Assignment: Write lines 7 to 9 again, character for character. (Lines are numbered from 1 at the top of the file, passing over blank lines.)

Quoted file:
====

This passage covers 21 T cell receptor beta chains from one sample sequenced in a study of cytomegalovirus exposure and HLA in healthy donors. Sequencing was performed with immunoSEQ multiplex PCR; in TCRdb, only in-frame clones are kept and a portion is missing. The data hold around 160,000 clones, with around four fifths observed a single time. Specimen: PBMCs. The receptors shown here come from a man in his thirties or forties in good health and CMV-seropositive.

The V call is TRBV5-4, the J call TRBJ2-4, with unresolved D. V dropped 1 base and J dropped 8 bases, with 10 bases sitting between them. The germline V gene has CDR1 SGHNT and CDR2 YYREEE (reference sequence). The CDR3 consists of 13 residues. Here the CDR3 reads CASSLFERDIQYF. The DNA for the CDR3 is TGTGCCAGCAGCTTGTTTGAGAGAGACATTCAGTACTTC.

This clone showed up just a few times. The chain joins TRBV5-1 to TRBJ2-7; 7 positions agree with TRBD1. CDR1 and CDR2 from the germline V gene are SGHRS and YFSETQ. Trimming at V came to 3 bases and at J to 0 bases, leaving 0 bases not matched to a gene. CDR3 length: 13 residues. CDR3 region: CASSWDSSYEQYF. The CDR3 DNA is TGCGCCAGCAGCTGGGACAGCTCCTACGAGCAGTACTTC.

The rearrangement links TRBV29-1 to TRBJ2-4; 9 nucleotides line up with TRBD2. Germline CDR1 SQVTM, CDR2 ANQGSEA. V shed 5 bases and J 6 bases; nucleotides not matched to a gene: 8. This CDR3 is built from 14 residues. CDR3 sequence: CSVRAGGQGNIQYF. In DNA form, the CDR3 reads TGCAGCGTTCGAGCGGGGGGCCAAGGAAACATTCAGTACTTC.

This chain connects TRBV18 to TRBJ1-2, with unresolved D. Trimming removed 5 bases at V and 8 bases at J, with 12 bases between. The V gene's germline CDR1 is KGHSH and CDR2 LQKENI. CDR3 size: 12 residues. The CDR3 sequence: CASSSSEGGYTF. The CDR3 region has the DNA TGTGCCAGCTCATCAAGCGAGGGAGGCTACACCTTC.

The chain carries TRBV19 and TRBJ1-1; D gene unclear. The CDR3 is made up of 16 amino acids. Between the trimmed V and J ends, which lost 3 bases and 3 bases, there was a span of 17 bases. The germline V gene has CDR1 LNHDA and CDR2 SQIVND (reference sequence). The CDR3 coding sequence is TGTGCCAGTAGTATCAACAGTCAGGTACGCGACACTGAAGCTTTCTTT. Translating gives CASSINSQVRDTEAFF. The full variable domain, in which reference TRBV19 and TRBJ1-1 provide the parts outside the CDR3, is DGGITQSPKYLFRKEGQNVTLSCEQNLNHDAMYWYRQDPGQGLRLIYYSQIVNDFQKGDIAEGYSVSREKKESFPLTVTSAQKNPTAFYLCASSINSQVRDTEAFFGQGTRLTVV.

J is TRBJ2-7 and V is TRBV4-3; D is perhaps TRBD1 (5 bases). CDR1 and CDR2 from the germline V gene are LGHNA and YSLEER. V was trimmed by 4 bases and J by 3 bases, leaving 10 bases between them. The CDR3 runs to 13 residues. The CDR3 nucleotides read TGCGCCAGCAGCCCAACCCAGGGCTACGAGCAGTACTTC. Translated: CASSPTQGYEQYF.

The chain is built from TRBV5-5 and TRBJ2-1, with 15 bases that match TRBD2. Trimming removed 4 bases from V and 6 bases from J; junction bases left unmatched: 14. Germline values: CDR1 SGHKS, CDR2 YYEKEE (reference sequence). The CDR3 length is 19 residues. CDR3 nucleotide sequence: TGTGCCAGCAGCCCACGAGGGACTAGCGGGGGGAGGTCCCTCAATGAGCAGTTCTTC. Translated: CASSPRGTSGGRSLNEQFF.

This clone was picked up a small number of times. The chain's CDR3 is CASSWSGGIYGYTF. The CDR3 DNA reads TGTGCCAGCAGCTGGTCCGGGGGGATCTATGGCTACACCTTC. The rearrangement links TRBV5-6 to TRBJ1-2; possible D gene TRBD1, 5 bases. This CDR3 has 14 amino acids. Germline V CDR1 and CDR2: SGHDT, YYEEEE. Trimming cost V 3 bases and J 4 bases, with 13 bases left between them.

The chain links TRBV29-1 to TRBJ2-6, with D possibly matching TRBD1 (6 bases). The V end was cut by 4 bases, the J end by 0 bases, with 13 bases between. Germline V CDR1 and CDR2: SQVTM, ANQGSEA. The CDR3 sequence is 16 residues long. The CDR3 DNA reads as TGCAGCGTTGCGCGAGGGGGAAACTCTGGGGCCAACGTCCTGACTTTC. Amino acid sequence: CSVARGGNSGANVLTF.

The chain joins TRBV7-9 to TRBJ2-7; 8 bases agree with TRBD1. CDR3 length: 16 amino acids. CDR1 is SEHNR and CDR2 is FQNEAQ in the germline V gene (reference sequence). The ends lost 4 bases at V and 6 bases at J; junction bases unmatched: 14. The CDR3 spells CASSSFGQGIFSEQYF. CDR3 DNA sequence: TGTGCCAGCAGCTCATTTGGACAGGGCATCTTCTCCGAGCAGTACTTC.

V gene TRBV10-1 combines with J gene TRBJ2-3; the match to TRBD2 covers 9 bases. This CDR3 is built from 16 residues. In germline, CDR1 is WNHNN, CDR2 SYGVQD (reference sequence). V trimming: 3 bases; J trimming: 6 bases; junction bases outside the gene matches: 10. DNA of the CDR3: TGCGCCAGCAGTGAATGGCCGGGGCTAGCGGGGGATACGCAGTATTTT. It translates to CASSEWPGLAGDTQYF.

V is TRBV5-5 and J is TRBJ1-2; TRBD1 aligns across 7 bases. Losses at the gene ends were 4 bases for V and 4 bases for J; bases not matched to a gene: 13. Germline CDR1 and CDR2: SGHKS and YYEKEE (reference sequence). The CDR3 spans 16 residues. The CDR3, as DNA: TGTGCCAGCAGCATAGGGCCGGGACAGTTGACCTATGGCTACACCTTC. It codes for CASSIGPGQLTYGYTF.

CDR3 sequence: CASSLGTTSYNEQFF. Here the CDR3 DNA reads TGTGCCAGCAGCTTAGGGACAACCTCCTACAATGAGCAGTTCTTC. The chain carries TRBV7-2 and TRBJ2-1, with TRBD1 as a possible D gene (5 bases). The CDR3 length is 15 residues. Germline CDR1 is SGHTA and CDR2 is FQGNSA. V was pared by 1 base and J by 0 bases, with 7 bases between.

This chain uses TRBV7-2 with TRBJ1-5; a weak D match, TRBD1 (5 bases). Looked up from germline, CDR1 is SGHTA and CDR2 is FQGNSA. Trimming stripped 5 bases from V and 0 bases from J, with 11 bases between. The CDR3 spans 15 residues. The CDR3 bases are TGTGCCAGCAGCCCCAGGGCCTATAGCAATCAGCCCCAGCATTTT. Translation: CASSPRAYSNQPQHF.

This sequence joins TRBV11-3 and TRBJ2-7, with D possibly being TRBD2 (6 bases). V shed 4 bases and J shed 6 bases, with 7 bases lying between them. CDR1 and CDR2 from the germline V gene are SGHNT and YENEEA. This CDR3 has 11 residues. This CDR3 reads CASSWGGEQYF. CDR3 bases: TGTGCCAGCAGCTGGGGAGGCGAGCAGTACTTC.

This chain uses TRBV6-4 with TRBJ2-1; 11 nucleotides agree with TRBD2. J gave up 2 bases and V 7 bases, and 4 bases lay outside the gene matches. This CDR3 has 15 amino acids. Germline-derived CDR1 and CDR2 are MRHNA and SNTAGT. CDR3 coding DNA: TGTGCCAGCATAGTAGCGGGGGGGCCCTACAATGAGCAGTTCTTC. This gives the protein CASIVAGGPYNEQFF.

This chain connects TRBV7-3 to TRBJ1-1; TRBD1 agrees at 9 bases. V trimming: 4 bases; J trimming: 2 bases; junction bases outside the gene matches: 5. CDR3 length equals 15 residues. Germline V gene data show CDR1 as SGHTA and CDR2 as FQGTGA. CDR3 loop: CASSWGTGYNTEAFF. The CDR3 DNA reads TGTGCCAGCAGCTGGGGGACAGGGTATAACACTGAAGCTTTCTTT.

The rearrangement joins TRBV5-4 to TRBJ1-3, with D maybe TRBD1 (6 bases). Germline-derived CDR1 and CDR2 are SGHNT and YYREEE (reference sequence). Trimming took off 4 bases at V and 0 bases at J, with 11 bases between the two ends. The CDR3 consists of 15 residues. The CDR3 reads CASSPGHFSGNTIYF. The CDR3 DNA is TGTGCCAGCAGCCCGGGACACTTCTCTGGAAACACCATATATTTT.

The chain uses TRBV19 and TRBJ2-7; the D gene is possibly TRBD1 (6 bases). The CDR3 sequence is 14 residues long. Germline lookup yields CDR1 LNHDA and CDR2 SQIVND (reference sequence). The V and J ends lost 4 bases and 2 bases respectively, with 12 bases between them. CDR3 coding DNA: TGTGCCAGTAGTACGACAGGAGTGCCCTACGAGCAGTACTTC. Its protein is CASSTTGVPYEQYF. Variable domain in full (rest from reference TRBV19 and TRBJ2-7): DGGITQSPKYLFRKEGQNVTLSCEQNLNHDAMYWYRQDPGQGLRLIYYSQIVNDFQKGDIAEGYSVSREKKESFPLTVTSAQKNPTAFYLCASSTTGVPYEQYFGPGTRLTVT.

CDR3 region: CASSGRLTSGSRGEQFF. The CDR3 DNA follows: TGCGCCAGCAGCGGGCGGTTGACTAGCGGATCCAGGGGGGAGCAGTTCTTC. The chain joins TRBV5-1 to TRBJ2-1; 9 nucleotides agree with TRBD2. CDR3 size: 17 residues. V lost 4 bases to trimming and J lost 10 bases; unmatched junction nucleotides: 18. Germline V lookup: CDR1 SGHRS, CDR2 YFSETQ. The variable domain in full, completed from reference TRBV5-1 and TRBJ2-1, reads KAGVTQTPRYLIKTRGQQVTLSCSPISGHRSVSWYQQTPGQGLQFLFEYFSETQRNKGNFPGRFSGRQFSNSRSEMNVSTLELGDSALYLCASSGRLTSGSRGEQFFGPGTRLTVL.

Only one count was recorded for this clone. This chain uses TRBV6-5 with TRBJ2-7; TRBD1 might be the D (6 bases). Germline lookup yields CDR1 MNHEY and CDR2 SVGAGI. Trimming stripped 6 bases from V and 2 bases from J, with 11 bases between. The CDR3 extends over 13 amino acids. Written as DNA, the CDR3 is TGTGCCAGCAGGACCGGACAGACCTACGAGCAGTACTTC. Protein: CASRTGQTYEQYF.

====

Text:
J is TRBJ2-7 and V is TRBV4-3; D is perhaps TRBD1 (5 bases). CDR1 and CDR2 from the germline V gene are LGHNA and YSLEER. V was trimmed by 4 bases and J by 3 bases, leaving 10 bases between them. The CDR3 runs to 13 residues. The CDR3 nucleotides read TGCGCCAGCAGCCCAACCCAGGGCTACGAGCAGTACTTC. Translated: CASSPTQGYEQYF.

The chain is built from TRBV5-5 and TRBJ2-1, with 15 bases that match TRBD2. Trimming removed 4 bases from V and 6 bases from J; junction bases left unmatched: 14. Germline values: CDR1 SGHKS, CDR2 YYEKEE (reference sequence). The CDR3 length is 19 residues. CDR3 nucleotide sequence: TGTGCCAGCAGCCCACGAGGGACTAGCGGGGGGAGGTCCCTCAATGAGCAGTTCTTC. Translated: CASSPRGTSGGRSLNEQFF.

This clone was picked up a small number of times. The chain's CDR3 is CASSWSGGIYGYTF. The CDR3 DNA reads TGTGCCAGCAGCTGGTCCGGGGGGATCTATGGCTACACCTTC. The rearrangement links TRBV5-6 to TRBJ1-2; possible D gene TRBD1, 5 bases. This CDR3 has 14 amino acids. Germline V CDR1 and CDR2: SGHDT, YYEEEE. Trimming cost V 3 bases and J 4 bases, with 13 bases left between them.